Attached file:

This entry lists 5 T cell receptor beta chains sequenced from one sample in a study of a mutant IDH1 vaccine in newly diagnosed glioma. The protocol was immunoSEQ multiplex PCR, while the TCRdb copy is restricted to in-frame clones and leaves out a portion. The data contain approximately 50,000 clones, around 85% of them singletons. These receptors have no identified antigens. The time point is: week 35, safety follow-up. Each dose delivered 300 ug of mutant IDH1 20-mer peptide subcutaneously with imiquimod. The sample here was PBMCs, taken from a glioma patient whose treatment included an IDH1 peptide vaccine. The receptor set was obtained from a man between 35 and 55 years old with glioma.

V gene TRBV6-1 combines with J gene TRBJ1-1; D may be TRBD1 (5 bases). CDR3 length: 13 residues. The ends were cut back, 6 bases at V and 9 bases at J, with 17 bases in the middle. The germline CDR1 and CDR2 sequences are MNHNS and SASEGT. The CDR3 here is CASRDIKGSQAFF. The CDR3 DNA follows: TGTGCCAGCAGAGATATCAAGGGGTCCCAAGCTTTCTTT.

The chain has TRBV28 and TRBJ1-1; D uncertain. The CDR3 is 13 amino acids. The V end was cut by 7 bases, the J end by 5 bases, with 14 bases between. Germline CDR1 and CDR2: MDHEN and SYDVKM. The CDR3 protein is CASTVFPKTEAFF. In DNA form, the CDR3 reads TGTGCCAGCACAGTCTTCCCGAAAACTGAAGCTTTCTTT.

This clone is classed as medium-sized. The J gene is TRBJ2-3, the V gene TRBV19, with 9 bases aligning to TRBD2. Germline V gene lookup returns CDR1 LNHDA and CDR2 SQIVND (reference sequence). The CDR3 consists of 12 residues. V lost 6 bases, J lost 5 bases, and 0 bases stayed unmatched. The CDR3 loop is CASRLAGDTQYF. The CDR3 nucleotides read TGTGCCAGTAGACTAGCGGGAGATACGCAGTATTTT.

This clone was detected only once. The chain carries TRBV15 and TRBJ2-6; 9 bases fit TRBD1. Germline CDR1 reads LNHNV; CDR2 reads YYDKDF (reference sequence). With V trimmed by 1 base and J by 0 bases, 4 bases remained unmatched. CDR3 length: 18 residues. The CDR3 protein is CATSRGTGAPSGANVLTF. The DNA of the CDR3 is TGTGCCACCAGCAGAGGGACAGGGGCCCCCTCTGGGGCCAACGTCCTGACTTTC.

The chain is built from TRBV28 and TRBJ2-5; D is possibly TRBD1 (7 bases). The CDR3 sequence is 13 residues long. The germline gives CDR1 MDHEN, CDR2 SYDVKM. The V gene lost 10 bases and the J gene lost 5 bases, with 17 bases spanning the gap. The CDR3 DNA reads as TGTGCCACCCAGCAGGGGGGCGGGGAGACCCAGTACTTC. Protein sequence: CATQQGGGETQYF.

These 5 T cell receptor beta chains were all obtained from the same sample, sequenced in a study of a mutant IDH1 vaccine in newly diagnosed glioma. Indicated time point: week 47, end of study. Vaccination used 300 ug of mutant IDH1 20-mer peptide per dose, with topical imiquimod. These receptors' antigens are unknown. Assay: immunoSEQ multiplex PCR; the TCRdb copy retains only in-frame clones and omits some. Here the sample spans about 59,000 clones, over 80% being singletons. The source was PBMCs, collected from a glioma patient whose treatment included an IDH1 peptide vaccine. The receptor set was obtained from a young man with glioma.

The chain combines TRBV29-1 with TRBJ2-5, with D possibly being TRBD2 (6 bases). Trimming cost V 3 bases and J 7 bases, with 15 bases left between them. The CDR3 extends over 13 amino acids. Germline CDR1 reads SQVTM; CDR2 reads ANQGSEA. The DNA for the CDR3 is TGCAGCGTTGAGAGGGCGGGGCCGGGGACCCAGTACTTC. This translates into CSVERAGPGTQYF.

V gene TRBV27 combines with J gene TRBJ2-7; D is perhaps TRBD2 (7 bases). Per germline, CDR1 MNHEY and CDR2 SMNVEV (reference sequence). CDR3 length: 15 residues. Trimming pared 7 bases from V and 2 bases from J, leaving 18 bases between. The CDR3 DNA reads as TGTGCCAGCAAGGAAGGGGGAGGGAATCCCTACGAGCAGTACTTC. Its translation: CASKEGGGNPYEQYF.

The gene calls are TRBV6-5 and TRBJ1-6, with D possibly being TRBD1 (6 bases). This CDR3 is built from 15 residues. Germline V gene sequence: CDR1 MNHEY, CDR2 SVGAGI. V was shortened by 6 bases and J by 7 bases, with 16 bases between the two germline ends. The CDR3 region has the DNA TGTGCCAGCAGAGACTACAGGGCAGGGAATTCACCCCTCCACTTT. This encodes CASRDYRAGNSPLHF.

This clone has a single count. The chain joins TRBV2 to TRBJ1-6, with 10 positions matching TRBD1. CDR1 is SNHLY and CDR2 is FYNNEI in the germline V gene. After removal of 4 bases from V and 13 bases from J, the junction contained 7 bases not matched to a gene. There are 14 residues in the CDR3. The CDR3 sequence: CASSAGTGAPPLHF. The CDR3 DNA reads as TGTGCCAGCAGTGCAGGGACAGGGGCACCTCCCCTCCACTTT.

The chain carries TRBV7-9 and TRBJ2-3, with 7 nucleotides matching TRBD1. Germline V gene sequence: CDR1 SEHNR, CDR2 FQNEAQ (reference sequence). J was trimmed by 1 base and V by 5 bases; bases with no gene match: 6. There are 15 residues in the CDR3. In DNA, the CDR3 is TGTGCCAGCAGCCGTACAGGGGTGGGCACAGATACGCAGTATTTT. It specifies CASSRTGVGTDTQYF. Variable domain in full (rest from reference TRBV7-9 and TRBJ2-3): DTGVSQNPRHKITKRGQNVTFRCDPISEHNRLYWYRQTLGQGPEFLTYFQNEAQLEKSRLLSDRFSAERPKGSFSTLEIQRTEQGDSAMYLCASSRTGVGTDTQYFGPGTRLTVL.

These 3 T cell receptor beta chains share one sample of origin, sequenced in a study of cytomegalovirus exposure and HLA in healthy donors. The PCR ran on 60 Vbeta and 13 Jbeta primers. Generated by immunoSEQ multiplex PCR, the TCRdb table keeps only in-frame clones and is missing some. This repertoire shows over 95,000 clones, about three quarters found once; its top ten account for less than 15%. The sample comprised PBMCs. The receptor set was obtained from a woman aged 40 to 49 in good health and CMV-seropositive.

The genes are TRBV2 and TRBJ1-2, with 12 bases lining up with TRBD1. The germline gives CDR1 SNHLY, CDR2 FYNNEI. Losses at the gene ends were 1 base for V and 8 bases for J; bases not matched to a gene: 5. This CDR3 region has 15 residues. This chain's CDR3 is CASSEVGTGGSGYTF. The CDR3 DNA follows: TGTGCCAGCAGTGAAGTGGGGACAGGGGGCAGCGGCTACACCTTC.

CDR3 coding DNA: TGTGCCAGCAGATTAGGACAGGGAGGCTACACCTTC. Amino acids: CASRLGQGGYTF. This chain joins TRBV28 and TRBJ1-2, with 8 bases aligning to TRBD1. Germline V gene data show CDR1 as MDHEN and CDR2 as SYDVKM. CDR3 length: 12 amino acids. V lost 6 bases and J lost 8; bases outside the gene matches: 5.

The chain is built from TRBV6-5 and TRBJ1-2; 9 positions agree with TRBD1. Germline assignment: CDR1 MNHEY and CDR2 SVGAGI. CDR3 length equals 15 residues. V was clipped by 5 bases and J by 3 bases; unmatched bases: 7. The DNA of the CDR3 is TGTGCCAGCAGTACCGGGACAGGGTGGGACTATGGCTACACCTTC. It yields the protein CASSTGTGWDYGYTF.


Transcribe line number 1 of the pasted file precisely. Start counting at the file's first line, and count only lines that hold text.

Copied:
This entry lists 5 T cell receptor beta chains sequenced from one sample in a study of a mutant IDH1 vaccine in newly diagnosed glioma. The protocol was immunoSEQ multiplex PCR, while the TCRdb copy is restricted to in-frame clones and leaves out a portion. The data contain approximately 50,000 clones, around 85% of them singletons. These receptors have no identified antigens. The time point is: week 35, safety follow-up. Each dose delivered 300 ug of mutant IDH1 20-mer peptide subcutaneously with imiquimod. The sample here was PBMCs, taken from a glioma patient whose treatment included an IDH1 peptide vaccine. The receptor set was obtained from a man between 35 and 55 years old with glioma.